What is dyspraxia?
Also known as developmental coordination disorder, dyspraxia is a condition that causes children to appear clumsy and uncoordinated compared to other kids their age. They frequently drop things, break things, or bump into things.
Some kids with dyspraxia have trouble with fine motor skills, like using a pencil or eating with a spoon. Others struggle with gross motor skills, like catching a ball or riding a bike. Some have issues with both kinds of motor skills.
In kids with dyspraxia, there’s nothing wrong with their muscles. Instead, their problems with coordination happen because their brains have a hard time telling their bodies what to do.
What are the symptoms of dyspraxia?
In young children, signs of dyspraxia include being slow to develop abilities including:
- Sitting up
- Using utensils
- Making hand gestures
Dyspraxia can also be diagnosed in older children. Signs that a school-age child might have dyspraxia include:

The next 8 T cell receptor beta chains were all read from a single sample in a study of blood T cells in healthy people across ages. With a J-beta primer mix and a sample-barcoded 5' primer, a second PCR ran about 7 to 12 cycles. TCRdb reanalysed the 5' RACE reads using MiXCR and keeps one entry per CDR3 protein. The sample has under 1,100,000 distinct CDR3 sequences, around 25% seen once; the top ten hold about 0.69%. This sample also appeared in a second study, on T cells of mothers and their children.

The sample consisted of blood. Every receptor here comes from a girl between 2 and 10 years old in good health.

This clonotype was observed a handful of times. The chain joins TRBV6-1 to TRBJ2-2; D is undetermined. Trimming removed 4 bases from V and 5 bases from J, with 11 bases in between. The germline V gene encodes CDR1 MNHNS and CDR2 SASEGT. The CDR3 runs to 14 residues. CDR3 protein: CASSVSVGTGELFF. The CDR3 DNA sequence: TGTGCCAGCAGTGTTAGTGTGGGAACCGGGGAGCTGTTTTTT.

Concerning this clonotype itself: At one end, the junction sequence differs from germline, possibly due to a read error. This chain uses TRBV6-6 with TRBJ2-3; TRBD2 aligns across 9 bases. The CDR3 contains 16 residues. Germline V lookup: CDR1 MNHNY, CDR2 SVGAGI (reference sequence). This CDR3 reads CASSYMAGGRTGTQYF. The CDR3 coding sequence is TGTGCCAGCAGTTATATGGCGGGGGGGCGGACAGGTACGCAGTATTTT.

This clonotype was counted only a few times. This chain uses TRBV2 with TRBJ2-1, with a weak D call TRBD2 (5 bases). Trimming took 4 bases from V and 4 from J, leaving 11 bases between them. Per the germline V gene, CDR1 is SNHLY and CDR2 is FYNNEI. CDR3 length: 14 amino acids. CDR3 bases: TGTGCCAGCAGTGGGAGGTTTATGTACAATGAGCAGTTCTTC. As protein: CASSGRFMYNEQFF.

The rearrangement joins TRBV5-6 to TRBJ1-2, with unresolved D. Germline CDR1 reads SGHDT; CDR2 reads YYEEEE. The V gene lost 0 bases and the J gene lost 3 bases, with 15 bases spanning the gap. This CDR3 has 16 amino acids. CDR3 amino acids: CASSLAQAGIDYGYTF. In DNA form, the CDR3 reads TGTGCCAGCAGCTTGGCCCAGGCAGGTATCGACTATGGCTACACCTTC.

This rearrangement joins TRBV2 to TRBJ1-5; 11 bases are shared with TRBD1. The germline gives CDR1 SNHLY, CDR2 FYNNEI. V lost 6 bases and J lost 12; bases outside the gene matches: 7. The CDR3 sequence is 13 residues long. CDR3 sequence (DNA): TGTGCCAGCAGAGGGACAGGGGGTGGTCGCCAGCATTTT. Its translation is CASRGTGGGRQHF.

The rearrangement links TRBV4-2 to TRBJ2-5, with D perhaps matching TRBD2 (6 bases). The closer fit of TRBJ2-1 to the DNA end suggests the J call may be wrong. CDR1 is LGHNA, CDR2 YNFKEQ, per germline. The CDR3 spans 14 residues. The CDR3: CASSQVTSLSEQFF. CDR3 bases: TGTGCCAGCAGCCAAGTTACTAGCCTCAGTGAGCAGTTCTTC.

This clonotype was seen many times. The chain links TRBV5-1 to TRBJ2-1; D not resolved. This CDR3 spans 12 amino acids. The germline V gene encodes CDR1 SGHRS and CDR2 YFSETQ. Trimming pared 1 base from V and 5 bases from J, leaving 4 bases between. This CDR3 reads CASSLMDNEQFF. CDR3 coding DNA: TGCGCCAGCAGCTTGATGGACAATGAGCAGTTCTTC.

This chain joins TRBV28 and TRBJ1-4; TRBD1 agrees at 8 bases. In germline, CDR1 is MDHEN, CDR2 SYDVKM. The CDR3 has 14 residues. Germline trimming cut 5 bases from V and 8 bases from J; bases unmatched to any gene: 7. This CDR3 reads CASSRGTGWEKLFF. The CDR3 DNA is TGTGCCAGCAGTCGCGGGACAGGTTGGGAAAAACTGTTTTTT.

- Trouble with fine motor skills like holding a pencil, using a zipper, or fastening buttons
- Difficulty balancing
- Trouble with physical activities like running and jumping
- Frequently stumbling or tripping
- Avoiding activities like drawing, writing by hand, or playing sports
- Getting teased by peers for being clumsy
How is dyspraxia diagnosed?
It’s normal for kids to be clumsy sometimes. Dyspraxia is diagnosed when a child’s issues with coordination get in the way of daily activities like schoolwork, play and getting dressed.
Dyspraxia can be diagnosed by professionals including pediatricians, psychologists and learning specialists. More severe cases may be diagnosed by a neurologist, who can determine if a neurological problem is causing the child’s challenges.
How is dyspraxia treated?
Dyspraxia is often treated by an occupational therapist. The goal is to help kids build stronger motor skills.
Treatment involves identifying the skills that the child is struggling with and breaking them down into small steps. Then, the therapist helps the child practice each step and slowly build up to more complicated coordination. For example, a child who struggles with handwriting might start by practicing tracing letters and work up to writing words. Finding and encouraging the child’s strengths is also an important part of treatment.
Treatment can include accommodations in school as well, like being allowed to type instead of hand write.
Finally, the therapist can help the child’s family identify skills that the child might not need to master. For example, a child who has a very hard time tying shoelaces could wear Velcro shoes instead.